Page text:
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Conserve electricity, conserve your savings

The holiday season may have left your wallet in a pinch, but it doesn’t always have to be that way. Payback of debt can be brutal, but there can be a “saving” grace.

One way to reserve a little cash is to cut back on a few of the utilities. One of the most convenient utilities to trim down on is power consumption. People can save greatly on their electric/gas bill by doing a few simple things.

The rate for electricity is approximately 0.085 cents per kilowatt-hour. Although this sounds like a small amount, it is startling to see how fast these charges accumulate.

The appliance that consumes the most energy on average is the air conditioning/heating unit. By setting the thermostat at a moderate temperature, energy bills can be reduced. Air conditioning/heating units cost anywhere from $.07 to $.41 per hour when set at a moderate temperature.

Jacqueline Hines, a TECO Energy Analyst, recommends setting the thermostat at 78 degrees or above in warmer weather or 70 degrees or below in cooler weather.

TECO estimates that while cooling, every degree closer to 78 results in an average savings of 6 to 8 percent. Likewise, when heating, setting the thermostat at 70 or lower will result in savings of approximately of 3 to 5 percent. As long as the linens are up to it, even greater savings can be achieved by setting the thermostat ten degrees cooler overnight. On average, this will produce savings on heating costs between 10 and 20 percent, but remember, one will have to get out of bed eventually. Once the weather heats up, the opposite approach will also produce savings.

“I like to keep my apartment cool, but during the day when I am not there I turn the thermostat up. There is no need to pay for the energy that you are consuming if you can’t be there to enjoy it,” said Murphy Campbell, a resident of a two-bedroom apartment in Tampa.

TECO recommends that heating and cooling systems are maintained and adjusted annually to keep them operating at their greatest efficiency. A simple and affordable task for the average consumer is simply replacing the air filter every month. This keeps the air cleaner and allows the heating and cooling system to operate efficiently. Another simple operation is actually turning off the system to conserve energy. This is only recommended when outside temperatures are not at extremes and the residence is going to be unoccupied for four or more hours.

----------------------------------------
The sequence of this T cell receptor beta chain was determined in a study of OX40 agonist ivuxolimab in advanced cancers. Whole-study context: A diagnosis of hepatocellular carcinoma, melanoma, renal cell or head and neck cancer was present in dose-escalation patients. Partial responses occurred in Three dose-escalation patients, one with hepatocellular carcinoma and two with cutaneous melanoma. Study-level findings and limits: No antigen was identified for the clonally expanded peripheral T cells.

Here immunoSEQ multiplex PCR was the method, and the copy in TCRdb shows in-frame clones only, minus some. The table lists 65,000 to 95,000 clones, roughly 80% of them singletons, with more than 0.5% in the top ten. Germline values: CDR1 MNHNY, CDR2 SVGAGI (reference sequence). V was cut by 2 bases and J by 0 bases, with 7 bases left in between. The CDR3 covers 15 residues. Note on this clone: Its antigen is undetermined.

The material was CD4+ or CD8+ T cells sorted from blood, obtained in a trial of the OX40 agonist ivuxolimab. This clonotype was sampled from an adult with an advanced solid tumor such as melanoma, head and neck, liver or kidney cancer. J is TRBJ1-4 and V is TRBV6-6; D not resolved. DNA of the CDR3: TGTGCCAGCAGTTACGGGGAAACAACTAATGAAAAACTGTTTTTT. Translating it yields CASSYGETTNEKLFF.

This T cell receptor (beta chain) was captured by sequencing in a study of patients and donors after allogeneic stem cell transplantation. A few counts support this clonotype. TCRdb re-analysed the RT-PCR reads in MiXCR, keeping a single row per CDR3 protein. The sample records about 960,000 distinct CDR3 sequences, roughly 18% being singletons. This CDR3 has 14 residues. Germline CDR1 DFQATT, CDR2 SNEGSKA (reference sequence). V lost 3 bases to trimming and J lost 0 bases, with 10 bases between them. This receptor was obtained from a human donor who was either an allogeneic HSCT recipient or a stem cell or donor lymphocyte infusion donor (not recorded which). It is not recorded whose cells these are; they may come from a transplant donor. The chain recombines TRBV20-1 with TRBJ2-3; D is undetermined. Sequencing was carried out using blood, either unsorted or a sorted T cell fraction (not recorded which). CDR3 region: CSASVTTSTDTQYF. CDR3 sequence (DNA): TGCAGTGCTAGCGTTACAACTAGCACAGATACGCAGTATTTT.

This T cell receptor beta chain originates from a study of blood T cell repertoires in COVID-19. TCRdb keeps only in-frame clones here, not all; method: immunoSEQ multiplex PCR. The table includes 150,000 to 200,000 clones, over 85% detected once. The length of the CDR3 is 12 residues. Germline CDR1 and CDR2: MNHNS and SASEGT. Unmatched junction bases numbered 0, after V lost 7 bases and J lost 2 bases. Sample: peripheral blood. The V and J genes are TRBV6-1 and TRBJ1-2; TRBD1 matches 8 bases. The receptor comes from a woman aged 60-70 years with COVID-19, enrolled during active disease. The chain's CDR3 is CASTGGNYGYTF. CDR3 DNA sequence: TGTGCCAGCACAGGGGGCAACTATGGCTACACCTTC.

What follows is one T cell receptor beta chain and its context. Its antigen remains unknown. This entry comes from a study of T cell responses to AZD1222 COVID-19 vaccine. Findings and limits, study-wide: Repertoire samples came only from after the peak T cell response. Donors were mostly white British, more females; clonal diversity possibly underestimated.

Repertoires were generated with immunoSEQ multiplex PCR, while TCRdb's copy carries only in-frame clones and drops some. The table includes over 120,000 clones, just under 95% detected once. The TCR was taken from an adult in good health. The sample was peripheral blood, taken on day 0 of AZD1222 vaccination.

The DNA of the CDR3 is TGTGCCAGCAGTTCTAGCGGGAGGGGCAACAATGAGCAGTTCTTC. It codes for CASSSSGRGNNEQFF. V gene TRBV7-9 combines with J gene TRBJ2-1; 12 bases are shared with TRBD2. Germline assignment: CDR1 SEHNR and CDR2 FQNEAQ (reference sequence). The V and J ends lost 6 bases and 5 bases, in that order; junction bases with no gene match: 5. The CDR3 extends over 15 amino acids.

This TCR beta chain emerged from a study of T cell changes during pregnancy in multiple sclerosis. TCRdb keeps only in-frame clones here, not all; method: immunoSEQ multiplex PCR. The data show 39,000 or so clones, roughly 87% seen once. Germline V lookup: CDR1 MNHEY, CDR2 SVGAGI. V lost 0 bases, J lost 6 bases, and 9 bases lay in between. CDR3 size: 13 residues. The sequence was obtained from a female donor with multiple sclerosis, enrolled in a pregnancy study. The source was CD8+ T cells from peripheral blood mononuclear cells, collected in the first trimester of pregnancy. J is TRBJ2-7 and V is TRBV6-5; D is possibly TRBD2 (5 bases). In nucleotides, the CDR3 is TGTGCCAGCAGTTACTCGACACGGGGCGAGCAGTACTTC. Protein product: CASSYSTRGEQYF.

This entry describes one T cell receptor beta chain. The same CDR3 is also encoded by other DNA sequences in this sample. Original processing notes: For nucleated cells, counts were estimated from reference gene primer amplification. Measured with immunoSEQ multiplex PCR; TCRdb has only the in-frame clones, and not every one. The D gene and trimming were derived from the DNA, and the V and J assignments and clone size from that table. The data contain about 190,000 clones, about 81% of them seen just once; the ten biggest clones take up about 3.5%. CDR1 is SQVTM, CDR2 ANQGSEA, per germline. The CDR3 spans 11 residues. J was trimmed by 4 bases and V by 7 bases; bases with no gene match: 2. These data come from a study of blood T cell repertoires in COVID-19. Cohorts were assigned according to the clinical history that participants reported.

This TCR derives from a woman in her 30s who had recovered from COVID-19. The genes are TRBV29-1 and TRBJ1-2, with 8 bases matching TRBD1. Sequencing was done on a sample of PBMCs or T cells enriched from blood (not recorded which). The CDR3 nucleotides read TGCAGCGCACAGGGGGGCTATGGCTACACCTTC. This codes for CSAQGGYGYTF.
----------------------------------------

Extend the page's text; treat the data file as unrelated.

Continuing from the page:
Ceiling fans can also help with cooling costs. The thermostat can be set two to four degrees warmer when ceiling fans are in use. Of course, ceiling fans should only be used in occupied rooms.

The second largest consumer of energy in the home is the water heater. Typically, factory settings for water are between 160 to 180 degrees. This heats enough water to do the dishes, a load of laundry and still have plenty left for a hot bath. By removing a panel on the side of the water heater, a turn of a screwdriver can lower the thermostat to 120 to 140 degrees depending on how much hot water is necessary.

For those who are not permitted to perform any modifications to their water heater, a simple call to maintenance can resolve the issue. This simple measure could mean savings of anywhere from 2 to 10 percent on water heating costs. Also, savings of 5 to 10 percent can be achieved by installing flow-restricting devices on faucets and showerheads.

The refrigerator is the third largest consumer of power in the home.

“When I first moved into my apartment my fridge was set at the coolest level. After my first TECO bill, I decided to make some changes. I included changing my thermostat in my fridge,” Campbell said.

Using moderate energy savings measures will save money. Many of the energy practices mentioned are simple enough to be practiced without any difficulty and at little to no cost. The energy savings are immediate and so are the financial savings.

Information from the brochure “The Power of Choice is Yours” distributed by TECO was used in this report.